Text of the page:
Breaking the rules is risky if you want to continue being a Jehovah's Witnesses. Some rules are extremely serious and must not be broken. Others can sometimes be broken as long as the person is repentant, remorseful, and doesn't challenge the authority of the Elders or the Governing Body of Jehovah's Witnesses.
Punishments can range from a verbal scolding, warning, and slap on the wrist, to disfellowshipping. In some cases congregation 'privileges' and responsibilities might be taken away. A public announcement to the entire congregation might be made. Certainly most punishments involve embarrassment, some harsher than others.
The entire purpose of disfellowshipping and shunning for breaking the rules is to remove those who threaten religious harmony. JW's pride themselves on 'speaking in agreement' and be 'like-minded'. They know this is not normal behavior in any free society, however they don't notice any evidence of religious control. Instead, religious unity proves to them they are the only ones with 'the truth'. After all seven million JW's agree on everything! Totally amazing!
However the seven million like-minded JW's don't see what goes on privately behind the scenes at judicial committee meetings. All they see is love, joy, and harmony at congregation meetings. They are isolated from reality. The truth is JW's are leaving the organization in droves. Why? Because they can no longer put on a happy face and pretend to believe in things that aren't true.
The rules are an excuse to remove individuals who challenge the authority of man. They are written in such a way that anyone can be a target for disfellowshipping and shunning if they become a bad influence or if they are not 100% loyal.
Sometimes minor rules can be broken and Elders look the other way. Why? Because these individuals are 100% devoted to the organization. They attend meetings, participate, go door to door preaching, and they swear with all their heart they are God's organization. On the other hand, someone could be disfellowshipped for a minor violation, if the organization wants to get rid of them.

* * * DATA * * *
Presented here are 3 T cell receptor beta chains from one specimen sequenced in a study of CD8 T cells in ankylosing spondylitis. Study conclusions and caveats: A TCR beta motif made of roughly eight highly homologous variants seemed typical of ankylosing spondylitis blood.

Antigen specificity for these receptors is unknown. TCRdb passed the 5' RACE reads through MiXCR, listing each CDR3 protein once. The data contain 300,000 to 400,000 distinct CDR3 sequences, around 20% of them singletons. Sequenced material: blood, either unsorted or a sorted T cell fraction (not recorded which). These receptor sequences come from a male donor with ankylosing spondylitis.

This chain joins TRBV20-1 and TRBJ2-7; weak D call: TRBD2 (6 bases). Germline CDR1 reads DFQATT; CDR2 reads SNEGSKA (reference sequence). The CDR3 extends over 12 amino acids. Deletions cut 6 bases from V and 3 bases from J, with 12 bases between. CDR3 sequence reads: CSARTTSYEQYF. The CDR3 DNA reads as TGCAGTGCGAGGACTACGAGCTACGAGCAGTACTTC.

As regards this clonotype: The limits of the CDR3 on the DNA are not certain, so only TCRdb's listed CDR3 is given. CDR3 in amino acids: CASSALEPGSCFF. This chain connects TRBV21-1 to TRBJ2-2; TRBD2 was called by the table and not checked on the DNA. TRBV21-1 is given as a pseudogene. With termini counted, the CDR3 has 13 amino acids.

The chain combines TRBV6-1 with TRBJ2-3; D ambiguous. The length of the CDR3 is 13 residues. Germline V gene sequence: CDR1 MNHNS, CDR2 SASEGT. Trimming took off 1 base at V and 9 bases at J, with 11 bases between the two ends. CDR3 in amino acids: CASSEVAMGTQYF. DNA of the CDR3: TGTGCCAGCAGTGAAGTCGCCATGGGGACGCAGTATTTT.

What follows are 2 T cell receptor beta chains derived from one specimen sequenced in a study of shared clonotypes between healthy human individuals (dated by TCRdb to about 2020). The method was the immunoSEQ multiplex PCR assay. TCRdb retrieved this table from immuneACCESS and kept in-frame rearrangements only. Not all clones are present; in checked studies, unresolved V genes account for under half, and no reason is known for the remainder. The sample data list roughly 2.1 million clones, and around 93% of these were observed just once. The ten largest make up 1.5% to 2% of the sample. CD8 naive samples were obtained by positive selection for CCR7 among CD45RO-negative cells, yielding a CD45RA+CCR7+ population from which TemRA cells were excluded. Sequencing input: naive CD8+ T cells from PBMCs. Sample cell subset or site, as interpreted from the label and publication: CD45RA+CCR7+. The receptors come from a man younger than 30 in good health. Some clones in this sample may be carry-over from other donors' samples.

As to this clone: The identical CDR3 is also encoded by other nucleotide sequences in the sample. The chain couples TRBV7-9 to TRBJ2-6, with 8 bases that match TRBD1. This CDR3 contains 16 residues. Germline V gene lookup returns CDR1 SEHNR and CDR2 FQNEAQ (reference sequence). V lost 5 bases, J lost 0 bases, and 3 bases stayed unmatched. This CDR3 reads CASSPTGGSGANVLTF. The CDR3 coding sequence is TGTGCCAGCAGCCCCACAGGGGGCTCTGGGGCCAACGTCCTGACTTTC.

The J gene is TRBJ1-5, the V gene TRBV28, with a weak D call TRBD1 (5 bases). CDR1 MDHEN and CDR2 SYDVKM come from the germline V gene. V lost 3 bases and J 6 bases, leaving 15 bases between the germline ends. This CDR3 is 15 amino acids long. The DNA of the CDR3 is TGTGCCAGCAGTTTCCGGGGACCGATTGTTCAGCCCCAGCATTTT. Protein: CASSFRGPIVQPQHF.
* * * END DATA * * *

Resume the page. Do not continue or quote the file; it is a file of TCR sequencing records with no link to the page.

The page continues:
Examples of serious rules that must not be broken are:
e.g. if you choose to have a blood transfusion to save your life or someone you love, you automatically 'disassociate' yourself with some exceptions. Although shocking, remember that in most cults, members are prepared to die for their beliefs. See Are Jehovah's Witnesses A Cult?
Disassociated Jehovah's Witnesses are shunned by close friends, family, and other loved ones (with some exceptions).
With Christians, breaking the rules of their church is not such a big deal. If people complain, they can go to another church. They don't normally lose their family and all of their friends because they usually have friends outside their church. Jehovah's Witnesses do not have close friends outside of their organization, unless they are 'spiritually weak'.
For Jehovah's Witnesses the threat of disfellowshipping and disassociation always hangs heavy over their heads.
Even though Jehovah's Witnesses are told God's rules make them 'free' and happy, some see the truth. They are not free to disagree. They only have two choices. Agree with everything or disagree and leave.
Even though Jehovah's Witnesses are free to leave, their freedom comes with a steep price. They lose family members, and close friends who will no longer talk with them. In that sense they are not 'free' to leave. Leaving is pricey, - not in a financial way, but on an emotional and spiritual level.
If a JW decides to leave, deprogramming can take months, years, or a lifetime. Some never recover.
Wise JW's recognize that their depression is not normal and they seek professional help. These individuals recover very quickly and move on to create better lives. Unfortunately, when JW's leave they take their beliefs with them. In other words, they leave physically, but their mind is still parked at the Kingdom Hall. This limits their willingness to search for help. See Religious Traps
Joining the Jehovah's Witnesses is easy. Leaving is hard, unless a JW is willing to ask for advice outside the organization. Even then, the loss of family and friends involves a natural grieving process that can take time.